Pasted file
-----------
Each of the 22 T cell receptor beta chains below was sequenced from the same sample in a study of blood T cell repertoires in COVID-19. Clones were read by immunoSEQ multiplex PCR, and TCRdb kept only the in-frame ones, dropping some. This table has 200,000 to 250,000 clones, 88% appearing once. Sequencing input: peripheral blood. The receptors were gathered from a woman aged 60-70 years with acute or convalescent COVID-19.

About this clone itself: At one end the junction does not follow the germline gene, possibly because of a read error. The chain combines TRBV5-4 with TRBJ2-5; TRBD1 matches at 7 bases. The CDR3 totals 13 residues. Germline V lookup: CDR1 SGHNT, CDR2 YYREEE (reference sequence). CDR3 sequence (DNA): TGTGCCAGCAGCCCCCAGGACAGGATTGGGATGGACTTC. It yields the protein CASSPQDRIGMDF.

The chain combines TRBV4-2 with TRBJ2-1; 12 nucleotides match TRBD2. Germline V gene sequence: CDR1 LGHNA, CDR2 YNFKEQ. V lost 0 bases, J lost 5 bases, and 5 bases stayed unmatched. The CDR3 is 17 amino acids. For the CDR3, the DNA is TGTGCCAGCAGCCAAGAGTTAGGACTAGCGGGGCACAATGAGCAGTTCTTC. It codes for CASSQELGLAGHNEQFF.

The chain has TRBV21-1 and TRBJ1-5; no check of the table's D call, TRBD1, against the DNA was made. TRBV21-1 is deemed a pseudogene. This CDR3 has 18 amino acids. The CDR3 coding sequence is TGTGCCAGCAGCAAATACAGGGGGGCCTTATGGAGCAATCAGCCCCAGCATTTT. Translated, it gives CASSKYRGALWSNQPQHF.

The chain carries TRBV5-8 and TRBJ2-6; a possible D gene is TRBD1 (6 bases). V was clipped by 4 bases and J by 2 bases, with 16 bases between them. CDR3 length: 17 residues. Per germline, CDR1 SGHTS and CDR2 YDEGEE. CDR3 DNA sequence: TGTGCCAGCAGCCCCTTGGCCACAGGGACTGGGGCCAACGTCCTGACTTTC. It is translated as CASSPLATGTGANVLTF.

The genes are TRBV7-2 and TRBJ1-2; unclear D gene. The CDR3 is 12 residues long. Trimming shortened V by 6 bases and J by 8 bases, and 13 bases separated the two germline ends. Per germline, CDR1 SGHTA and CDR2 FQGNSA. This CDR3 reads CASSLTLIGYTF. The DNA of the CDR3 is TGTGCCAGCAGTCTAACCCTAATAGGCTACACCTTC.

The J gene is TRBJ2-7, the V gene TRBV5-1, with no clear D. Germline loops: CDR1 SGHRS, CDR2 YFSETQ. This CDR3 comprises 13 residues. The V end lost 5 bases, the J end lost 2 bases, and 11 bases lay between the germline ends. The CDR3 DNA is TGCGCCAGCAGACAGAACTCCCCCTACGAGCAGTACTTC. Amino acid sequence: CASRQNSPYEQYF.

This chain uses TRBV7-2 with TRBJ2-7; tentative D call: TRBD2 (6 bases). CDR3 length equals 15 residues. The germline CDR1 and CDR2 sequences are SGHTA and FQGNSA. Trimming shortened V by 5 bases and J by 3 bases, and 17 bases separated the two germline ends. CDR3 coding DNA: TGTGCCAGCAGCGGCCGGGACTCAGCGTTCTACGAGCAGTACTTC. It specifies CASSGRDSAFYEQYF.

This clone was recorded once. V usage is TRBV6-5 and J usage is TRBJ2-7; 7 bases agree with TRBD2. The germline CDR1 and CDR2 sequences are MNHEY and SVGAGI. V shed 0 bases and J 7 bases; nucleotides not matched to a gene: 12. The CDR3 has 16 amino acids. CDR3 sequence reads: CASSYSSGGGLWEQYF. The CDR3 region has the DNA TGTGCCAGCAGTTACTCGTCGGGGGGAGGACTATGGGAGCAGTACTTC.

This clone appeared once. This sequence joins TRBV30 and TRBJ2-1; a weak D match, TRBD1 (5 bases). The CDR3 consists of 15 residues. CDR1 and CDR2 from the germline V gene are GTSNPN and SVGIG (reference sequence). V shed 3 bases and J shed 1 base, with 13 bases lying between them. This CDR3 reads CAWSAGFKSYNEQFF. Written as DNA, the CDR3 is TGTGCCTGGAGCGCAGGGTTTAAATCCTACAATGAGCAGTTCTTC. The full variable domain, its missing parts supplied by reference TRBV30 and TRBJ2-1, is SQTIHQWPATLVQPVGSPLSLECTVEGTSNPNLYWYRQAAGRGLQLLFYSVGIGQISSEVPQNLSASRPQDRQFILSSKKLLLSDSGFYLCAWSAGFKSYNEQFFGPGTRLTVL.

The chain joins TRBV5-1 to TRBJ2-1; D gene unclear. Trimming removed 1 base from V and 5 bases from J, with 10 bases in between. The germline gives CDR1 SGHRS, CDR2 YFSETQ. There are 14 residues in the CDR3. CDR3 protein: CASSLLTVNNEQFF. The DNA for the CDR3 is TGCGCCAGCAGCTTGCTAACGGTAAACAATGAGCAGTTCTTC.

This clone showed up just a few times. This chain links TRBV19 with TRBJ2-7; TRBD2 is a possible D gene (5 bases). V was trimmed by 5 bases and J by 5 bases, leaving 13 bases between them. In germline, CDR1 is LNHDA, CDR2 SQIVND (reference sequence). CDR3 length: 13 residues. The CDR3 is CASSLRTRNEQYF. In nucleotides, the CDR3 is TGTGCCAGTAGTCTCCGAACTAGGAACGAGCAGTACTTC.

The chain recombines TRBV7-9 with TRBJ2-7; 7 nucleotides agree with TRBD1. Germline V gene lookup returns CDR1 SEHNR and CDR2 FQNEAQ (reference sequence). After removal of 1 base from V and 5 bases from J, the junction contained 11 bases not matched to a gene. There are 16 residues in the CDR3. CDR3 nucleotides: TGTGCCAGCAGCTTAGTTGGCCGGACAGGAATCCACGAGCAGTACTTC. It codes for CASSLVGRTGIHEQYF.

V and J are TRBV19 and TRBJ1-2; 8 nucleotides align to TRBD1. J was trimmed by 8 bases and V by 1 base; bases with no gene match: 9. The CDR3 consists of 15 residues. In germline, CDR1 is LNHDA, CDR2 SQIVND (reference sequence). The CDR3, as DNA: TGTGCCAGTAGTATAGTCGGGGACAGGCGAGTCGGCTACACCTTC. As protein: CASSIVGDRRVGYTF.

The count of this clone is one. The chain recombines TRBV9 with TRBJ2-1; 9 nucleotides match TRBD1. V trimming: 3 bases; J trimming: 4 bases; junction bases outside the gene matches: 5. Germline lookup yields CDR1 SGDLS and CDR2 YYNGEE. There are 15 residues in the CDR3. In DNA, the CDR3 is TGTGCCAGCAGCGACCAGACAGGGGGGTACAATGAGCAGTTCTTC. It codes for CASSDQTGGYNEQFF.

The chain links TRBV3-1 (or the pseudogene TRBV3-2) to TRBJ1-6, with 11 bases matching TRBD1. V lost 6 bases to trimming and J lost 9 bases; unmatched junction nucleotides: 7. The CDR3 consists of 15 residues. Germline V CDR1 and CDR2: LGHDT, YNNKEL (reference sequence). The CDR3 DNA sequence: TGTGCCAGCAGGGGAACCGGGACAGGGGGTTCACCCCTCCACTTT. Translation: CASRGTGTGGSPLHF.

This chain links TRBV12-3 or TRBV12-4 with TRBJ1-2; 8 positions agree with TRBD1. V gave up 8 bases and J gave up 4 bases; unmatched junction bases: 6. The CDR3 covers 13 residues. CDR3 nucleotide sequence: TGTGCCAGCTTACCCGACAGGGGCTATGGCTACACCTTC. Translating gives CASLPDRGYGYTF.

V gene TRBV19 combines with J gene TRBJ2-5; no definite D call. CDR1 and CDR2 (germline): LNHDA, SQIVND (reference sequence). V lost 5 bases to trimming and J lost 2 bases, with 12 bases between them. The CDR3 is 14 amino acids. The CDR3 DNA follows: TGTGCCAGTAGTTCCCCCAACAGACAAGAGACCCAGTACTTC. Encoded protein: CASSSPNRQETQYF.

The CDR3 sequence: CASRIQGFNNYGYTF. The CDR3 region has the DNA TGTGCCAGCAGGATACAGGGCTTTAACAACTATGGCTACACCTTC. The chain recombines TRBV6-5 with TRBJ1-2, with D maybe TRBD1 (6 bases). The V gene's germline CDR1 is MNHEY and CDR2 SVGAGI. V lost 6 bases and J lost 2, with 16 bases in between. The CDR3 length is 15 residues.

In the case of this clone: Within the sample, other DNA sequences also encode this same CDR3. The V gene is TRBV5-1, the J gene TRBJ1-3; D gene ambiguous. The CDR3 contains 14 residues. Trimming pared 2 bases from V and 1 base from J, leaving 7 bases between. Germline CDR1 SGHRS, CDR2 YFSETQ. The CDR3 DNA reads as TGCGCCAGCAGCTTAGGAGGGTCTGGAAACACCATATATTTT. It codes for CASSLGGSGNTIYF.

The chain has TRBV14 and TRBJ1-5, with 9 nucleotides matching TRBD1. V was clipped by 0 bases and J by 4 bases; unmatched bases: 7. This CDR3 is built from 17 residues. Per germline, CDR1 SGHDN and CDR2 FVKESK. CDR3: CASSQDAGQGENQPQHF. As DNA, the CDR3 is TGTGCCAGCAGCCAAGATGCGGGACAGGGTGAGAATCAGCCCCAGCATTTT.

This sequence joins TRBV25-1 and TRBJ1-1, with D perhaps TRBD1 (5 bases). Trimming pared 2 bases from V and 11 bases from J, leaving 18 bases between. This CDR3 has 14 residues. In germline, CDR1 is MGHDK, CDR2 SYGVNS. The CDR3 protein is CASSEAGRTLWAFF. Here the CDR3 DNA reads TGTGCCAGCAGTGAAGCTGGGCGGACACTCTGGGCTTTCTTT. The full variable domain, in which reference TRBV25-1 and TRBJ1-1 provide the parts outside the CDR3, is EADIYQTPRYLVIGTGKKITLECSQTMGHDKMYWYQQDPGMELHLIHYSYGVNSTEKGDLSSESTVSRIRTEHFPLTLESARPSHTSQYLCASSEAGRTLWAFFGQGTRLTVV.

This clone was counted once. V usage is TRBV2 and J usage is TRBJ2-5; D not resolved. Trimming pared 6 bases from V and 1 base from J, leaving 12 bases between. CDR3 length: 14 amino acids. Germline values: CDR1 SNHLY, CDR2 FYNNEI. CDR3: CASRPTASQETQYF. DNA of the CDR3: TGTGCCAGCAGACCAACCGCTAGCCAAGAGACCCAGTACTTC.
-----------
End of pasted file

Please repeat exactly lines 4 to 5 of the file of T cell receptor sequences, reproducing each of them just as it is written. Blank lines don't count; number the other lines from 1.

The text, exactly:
The chain has TRBV21-1 and TRBJ1-5; no check of the table's D call, TRBD1, against the DNA was made. TRBV21-1 is deemed a pseudogene. This CDR3 has 18 amino acids. The CDR3 coding sequence is TGTGCCAGCAGCAAATACAGGGGGGCCTTATGGAGCAATCAGCCCCAGCATTTT. Translated, it gives CASSKYRGALWSNQPQHF.

The chain carries TRBV5-8 and TRBJ2-6; a possible D gene is TRBD1 (6 bases). V was clipped by 4 bases and J by 2 bases, with 16 bases between them. CDR3 length: 17 residues. Per germline, CDR1 SGHTS and CDR2 YDEGEE. CDR3 DNA sequence: TGTGCCAGCAGCCCCTTGGCCACAGGGACTGGGGCCAACGTCCTGACTTTC. It is translated as CASSPLATGTGANVLTF.